You get only one chance to make a first impression with your writing, be that a dissertation, an article, or a book.
While mastering your word-processor’s editing and formatting tools can help you to present your work more professionally, a key component of the professional presentation you must strive towards is to avoid letting sloppiness slide. Even the most careful readers and writers will find they miss some of their mistakes. That’s where another pair of eyes can be helpful, vital even, because editing your own work is difficult and time-consuming.
You know your writing, your topic, and your thought process better than anyone else. It’s natural for your mind to fill in missing words, to skim over misspellings or sloppy punctuation, and to make connections between points that aren’t sufficiently explained in the text. An outside reader, however, won’t be in a position to overlook those errors. A good reader—like a writing coach—will not only catch those run-of-the-mill mistakes, but will help you to see where your argument is weak or unsupported by the evidence, where you lose your narrative momentum and start meandering, and when you need to rethink your organizational scheme to present your ideas more intuitively. A good outside reader will notice not only mistakes you might miss, but will also notice the connections that are implicit in your text, but that you haven’t yet untangled.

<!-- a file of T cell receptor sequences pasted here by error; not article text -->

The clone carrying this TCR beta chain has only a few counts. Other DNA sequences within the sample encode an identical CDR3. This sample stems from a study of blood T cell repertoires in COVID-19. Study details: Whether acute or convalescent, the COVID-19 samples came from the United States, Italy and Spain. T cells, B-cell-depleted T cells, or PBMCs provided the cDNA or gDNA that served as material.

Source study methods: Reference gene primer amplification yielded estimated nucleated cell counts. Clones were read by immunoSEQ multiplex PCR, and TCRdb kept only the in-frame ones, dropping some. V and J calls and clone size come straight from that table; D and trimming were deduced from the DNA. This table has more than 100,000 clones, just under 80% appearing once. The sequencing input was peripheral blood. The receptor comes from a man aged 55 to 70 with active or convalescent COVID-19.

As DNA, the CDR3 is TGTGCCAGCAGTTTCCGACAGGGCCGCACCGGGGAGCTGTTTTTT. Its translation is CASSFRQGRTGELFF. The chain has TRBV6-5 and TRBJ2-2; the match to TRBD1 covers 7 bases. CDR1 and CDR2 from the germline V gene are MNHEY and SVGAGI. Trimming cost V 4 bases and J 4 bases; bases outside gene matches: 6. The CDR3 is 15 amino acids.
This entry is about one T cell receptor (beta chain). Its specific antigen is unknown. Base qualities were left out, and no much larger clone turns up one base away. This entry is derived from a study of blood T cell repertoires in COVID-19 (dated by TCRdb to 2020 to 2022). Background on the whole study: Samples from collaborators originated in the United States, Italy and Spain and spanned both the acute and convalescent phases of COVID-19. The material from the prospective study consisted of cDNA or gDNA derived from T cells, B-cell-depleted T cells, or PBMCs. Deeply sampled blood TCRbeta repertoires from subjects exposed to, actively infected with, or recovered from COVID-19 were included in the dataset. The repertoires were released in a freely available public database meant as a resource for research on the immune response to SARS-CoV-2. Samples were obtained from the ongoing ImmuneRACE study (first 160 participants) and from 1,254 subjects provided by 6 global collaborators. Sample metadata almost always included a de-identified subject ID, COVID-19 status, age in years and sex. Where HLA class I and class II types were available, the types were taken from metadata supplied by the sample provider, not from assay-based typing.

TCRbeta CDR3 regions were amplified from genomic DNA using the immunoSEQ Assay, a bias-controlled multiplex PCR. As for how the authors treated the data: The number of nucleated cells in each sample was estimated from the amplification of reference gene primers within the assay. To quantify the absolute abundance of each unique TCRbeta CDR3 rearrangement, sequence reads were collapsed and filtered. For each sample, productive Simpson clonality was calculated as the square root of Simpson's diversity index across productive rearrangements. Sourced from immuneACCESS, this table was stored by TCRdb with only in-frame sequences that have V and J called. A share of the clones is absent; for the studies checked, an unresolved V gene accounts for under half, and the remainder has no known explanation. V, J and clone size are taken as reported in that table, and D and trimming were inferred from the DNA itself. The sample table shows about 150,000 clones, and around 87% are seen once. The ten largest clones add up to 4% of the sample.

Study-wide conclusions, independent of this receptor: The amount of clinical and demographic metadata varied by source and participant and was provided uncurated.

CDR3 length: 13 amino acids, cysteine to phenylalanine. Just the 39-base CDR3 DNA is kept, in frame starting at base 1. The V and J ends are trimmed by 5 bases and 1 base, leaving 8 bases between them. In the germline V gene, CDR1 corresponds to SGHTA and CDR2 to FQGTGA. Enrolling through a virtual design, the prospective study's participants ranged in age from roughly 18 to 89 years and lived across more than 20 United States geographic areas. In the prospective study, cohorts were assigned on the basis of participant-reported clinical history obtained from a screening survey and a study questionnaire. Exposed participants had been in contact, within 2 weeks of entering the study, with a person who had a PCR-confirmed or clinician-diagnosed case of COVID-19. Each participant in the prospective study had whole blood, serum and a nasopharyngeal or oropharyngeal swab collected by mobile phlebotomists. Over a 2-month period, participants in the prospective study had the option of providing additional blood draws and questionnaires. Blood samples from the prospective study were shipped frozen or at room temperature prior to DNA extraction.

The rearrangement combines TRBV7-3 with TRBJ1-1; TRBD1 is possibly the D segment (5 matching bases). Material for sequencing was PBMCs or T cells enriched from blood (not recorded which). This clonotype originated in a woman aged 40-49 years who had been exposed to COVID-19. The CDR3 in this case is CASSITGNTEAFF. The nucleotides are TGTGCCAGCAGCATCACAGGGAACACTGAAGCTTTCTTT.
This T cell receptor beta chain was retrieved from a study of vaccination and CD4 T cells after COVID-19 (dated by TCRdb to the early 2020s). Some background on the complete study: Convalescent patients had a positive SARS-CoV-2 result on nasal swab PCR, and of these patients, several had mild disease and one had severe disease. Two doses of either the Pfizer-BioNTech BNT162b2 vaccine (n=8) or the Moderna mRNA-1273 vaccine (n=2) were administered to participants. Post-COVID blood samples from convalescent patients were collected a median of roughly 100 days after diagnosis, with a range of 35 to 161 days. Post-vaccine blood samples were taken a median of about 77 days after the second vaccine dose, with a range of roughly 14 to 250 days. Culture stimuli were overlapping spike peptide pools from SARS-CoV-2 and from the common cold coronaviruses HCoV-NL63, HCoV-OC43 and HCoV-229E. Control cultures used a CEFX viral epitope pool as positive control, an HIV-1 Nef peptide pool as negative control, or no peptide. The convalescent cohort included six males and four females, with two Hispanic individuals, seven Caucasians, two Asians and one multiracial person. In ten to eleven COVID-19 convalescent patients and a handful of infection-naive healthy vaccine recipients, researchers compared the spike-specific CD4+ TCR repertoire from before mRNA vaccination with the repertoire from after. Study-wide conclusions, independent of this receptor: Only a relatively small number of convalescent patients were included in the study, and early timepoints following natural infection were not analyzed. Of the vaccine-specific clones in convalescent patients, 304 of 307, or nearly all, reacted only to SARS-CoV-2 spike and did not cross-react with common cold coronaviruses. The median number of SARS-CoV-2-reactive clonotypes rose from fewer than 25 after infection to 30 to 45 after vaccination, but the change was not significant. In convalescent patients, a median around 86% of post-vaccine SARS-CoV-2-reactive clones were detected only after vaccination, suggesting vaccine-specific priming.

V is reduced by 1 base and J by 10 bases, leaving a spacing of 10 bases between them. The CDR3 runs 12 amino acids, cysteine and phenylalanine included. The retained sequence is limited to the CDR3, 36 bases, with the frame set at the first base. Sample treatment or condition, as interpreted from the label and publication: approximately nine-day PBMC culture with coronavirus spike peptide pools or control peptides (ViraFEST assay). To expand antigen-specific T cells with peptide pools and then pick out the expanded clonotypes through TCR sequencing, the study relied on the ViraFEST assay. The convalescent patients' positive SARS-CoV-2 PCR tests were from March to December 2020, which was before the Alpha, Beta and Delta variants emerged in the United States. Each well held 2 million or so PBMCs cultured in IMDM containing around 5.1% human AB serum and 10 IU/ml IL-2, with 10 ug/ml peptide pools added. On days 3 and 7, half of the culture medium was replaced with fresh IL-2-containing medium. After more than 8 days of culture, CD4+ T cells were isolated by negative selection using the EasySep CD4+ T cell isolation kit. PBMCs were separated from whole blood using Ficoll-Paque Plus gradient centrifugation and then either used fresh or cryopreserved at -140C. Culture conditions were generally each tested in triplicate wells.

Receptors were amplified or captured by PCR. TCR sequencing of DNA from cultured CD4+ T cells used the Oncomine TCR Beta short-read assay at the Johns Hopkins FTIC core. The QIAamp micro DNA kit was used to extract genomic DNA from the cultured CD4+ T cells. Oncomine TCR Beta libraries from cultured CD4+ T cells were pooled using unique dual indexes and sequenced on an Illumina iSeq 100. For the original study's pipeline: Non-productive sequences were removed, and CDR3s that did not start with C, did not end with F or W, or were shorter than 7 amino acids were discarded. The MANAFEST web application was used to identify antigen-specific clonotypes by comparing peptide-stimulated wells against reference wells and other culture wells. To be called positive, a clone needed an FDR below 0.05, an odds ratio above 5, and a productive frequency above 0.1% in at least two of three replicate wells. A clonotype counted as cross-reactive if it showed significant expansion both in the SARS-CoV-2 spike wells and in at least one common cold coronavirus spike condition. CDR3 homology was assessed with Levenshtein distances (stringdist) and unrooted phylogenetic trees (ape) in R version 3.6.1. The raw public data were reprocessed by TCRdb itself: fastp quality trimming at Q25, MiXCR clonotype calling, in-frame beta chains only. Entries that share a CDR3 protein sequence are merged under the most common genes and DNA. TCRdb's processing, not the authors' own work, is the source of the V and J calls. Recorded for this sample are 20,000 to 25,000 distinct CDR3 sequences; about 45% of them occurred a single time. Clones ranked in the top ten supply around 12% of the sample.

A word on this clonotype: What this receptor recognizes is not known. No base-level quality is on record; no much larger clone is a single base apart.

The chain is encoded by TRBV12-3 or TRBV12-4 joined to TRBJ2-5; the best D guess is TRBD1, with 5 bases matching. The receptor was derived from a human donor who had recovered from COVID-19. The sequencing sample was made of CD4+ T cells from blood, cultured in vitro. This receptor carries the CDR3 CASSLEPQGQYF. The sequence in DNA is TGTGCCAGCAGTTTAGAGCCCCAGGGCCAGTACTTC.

An extra pair of eyes can not only prevent your writing going out into the world with mistakes but also can help you strengthen your work in ways that you wouldn’t realize on your own.